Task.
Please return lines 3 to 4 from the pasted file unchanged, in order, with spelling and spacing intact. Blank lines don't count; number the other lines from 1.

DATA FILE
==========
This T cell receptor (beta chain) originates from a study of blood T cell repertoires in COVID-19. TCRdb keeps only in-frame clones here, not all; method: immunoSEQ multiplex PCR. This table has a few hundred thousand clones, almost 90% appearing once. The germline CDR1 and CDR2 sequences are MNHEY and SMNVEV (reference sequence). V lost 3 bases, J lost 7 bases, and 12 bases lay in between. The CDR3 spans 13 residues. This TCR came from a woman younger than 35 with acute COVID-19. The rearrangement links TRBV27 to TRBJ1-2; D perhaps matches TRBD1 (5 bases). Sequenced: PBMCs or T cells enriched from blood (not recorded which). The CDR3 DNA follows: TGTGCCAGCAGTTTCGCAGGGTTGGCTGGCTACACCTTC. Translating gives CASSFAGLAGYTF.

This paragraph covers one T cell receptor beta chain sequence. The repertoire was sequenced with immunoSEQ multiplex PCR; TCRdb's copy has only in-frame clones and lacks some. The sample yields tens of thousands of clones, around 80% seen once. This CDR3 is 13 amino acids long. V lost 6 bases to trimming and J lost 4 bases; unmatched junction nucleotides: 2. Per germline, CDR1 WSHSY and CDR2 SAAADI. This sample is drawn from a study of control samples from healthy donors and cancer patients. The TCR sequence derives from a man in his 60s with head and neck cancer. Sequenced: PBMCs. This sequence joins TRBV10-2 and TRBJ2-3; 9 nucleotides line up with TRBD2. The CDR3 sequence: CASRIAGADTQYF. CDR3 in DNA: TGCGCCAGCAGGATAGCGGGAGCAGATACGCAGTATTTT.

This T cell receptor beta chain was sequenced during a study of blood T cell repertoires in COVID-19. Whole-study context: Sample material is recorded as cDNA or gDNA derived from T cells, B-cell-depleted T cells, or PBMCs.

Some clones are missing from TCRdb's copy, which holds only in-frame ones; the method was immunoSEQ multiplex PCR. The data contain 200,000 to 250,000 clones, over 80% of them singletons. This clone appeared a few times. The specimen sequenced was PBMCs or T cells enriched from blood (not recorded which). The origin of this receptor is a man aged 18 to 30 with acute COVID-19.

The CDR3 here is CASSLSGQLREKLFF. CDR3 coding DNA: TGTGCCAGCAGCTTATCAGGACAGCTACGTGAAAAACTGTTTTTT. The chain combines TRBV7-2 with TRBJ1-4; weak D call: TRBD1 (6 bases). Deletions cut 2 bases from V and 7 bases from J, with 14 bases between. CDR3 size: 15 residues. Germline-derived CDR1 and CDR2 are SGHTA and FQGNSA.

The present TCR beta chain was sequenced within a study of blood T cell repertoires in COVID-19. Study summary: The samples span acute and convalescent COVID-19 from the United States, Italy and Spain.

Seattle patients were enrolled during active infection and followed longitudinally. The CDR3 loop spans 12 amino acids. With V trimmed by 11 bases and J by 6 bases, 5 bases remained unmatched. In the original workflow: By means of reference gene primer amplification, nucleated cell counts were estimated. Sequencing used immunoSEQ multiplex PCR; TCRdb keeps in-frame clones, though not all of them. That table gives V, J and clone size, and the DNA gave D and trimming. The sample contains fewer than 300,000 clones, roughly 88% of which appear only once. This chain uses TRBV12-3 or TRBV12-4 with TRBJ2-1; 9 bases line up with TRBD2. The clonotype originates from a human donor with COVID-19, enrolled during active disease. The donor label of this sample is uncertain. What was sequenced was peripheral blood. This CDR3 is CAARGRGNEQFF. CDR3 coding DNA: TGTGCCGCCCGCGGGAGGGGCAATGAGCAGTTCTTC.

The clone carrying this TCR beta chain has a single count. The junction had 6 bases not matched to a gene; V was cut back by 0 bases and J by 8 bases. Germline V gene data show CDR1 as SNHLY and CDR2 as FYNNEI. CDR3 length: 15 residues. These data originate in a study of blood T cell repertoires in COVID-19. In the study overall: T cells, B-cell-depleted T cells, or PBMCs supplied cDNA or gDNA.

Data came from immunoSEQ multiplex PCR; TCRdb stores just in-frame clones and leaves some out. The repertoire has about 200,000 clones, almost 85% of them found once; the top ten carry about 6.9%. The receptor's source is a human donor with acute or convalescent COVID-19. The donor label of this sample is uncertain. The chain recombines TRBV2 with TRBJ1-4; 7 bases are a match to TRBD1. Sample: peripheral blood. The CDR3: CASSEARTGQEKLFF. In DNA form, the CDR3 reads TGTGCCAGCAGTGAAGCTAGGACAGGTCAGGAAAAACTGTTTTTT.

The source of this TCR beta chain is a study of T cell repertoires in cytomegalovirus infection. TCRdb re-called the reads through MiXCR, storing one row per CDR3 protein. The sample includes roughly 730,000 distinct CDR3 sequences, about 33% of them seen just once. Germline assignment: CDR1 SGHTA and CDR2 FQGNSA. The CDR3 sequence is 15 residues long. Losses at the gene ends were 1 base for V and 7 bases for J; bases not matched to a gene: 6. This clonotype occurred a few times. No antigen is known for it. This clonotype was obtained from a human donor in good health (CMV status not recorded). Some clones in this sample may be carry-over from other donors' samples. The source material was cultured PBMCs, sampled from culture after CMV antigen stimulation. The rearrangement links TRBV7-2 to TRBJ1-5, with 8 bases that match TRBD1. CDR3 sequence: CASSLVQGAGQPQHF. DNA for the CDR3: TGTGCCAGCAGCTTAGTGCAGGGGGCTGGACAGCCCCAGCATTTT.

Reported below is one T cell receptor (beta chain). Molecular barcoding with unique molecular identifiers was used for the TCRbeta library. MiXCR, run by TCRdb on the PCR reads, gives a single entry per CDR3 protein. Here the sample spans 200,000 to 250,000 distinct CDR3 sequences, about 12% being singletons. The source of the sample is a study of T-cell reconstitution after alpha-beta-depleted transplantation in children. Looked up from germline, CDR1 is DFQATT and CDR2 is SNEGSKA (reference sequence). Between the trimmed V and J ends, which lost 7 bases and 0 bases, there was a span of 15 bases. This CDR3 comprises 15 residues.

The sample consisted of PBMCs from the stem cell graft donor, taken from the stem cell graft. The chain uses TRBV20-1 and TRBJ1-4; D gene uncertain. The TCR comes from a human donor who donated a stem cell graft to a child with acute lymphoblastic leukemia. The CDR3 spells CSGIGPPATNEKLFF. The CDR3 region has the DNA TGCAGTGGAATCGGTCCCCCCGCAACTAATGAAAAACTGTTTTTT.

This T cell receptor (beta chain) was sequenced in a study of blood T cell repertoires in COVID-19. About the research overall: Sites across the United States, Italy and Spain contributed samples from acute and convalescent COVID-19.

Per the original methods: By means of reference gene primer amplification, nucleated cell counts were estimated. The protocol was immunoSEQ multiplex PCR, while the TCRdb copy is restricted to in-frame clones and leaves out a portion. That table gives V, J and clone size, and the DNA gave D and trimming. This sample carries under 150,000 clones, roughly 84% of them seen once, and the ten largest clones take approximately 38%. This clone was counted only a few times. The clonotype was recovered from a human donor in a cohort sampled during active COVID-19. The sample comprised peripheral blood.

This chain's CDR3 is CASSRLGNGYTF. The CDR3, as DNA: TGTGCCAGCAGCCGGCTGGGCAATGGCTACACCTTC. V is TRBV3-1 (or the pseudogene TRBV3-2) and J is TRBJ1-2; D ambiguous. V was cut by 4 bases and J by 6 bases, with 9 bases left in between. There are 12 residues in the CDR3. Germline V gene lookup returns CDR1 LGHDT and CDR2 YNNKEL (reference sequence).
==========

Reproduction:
This T cell receptor beta chain was sequenced during a study of blood T cell repertoires in COVID-19. Whole-study context: Sample material is recorded as cDNA or gDNA derived from T cells, B-cell-depleted T cells, or PBMCs.

Some clones are missing from TCRdb's copy, which holds only in-frame ones; the method was immunoSEQ multiplex PCR. The data contain 200,000 to 250,000 clones, over 80% of them singletons. This clone appeared a few times. The specimen sequenced was PBMCs or T cells enriched from blood (not recorded which). The origin of this receptor is a man aged 18 to 30 with acute COVID-19.